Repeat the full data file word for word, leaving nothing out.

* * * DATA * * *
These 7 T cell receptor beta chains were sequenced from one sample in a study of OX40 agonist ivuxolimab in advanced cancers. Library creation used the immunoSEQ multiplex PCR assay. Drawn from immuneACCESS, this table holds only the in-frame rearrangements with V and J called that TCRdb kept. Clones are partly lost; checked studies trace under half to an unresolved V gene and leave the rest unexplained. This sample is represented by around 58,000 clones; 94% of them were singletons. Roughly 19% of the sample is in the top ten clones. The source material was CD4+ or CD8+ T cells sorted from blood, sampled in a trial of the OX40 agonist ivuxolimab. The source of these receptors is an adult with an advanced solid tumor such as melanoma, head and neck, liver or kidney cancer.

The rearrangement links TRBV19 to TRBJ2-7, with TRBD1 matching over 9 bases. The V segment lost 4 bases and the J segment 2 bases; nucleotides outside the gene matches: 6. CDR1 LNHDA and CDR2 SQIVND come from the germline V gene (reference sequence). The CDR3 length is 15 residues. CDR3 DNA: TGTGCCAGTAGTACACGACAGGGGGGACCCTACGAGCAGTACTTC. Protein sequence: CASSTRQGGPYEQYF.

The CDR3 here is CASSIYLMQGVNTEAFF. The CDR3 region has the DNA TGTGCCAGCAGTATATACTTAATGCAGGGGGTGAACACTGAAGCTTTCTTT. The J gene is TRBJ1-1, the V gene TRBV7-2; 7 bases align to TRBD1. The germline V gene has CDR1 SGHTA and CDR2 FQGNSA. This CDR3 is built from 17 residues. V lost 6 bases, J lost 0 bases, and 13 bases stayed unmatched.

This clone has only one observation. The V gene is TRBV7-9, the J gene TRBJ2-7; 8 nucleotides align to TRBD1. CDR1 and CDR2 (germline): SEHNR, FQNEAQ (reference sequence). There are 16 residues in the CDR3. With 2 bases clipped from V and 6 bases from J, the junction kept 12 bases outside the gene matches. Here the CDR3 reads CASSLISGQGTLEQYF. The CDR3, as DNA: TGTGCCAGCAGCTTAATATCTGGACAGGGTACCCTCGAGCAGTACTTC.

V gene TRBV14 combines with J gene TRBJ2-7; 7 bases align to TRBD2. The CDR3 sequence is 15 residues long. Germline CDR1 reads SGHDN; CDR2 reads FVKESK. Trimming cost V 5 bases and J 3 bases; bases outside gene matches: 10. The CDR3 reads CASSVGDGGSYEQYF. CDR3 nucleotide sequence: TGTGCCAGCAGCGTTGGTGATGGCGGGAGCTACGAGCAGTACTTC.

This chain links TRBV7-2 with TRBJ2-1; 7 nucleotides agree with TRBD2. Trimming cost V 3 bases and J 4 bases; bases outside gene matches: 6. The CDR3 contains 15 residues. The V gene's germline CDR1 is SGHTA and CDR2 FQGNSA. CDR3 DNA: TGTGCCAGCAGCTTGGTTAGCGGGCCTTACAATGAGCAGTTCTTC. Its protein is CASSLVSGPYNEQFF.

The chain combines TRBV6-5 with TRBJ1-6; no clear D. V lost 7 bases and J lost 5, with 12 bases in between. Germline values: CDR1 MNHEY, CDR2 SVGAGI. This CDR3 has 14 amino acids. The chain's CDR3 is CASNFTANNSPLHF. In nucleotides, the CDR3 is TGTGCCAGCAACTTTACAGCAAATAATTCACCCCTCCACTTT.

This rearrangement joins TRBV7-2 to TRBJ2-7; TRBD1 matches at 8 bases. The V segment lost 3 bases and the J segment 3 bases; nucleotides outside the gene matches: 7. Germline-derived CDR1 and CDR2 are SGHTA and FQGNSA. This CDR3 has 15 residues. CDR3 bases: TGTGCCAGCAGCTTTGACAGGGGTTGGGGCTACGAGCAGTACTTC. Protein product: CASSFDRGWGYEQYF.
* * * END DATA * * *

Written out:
These 7 T cell receptor beta chains were sequenced from one sample in a study of OX40 agonist ivuxolimab in advanced cancers. Library creation used the immunoSEQ multiplex PCR assay. Drawn from immuneACCESS, this table holds only the in-frame rearrangements with V and J called that TCRdb kept. Clones are partly lost; checked studies trace under half to an unresolved V gene and leave the rest unexplained. This sample is represented by around 58,000 clones; 94% of them were singletons. Roughly 19% of the sample is in the top ten clones. The source material was CD4+ or CD8+ T cells sorted from blood, sampled in a trial of the OX40 agonist ivuxolimab. The source of these receptors is an adult with an advanced solid tumor such as melanoma, head and neck, liver or kidney cancer.

The rearrangement links TRBV19 to TRBJ2-7, with TRBD1 matching over 9 bases. The V segment lost 4 bases and the J segment 2 bases; nucleotides outside the gene matches: 6. CDR1 LNHDA and CDR2 SQIVND come from the germline V gene (reference sequence). The CDR3 length is 15 residues. CDR3 DNA: TGTGCCAGTAGTACACGACAGGGGGGACCCTACGAGCAGTACTTC. Protein sequence: CASSTRQGGPYEQYF.

The CDR3 here is CASSIYLMQGVNTEAFF. The CDR3 region has the DNA TGTGCCAGCAGTATATACTTAATGCAGGGGGTGAACACTGAAGCTTTCTTT. The J gene is TRBJ1-1, the V gene TRBV7-2; 7 bases align to TRBD1. The germline V gene has CDR1 SGHTA and CDR2 FQGNSA. This CDR3 is built from 17 residues. V lost 6 bases, J lost 0 bases, and 13 bases stayed unmatched.

This clone has only one observation. The V gene is TRBV7-9, the J gene TRBJ2-7; 8 nucleotides align to TRBD1. CDR1 and CDR2 (germline): SEHNR, FQNEAQ (reference sequence). There are 16 residues in the CDR3. With 2 bases clipped from V and 6 bases from J, the junction kept 12 bases outside the gene matches. Here the CDR3 reads CASSLISGQGTLEQYF. The CDR3, as DNA: TGTGCCAGCAGCTTAATATCTGGACAGGGTACCCTCGAGCAGTACTTC.

V gene TRBV14 combines with J gene TRBJ2-7; 7 bases align to TRBD2. The CDR3 sequence is 15 residues long. Germline CDR1 reads SGHDN; CDR2 reads FVKESK. Trimming cost V 5 bases and J 3 bases; bases outside gene matches: 10. The CDR3 reads CASSVGDGGSYEQYF. CDR3 nucleotide sequence: TGTGCCAGCAGCGTTGGTGATGGCGGGAGCTACGAGCAGTACTTC.

This chain links TRBV7-2 with TRBJ2-1; 7 nucleotides agree with TRBD2. Trimming cost V 3 bases and J 4 bases; bases outside gene matches: 6. The CDR3 contains 15 residues. The V gene's germline CDR1 is SGHTA and CDR2 FQGNSA. CDR3 DNA: TGTGCCAGCAGCTTGGTTAGCGGGCCTTACAATGAGCAGTTCTTC. Its protein is CASSLVSGPYNEQFF.

The chain combines TRBV6-5 with TRBJ1-6; no clear D. V lost 7 bases and J lost 5, with 12 bases in between. Germline values: CDR1 MNHEY, CDR2 SVGAGI. This CDR3 has 14 amino acids. The chain's CDR3 is CASNFTANNSPLHF. In nucleotides, the CDR3 is TGTGCCAGCAACTTTACAGCAAATAATTCACCCCTCCACTTT.

This rearrangement joins TRBV7-2 to TRBJ2-7; TRBD1 matches at 8 bases. The V segment lost 3 bases and the J segment 3 bases; nucleotides outside the gene matches: 7. Germline-derived CDR1 and CDR2 are SGHTA and FQGNSA. This CDR3 has 15 residues. CDR3 bases: TGTGCCAGCAGCTTTGACAGGGGTTGGGGCTACGAGCAGTACTTC. Protein product: CASSFDRGWGYEQYF.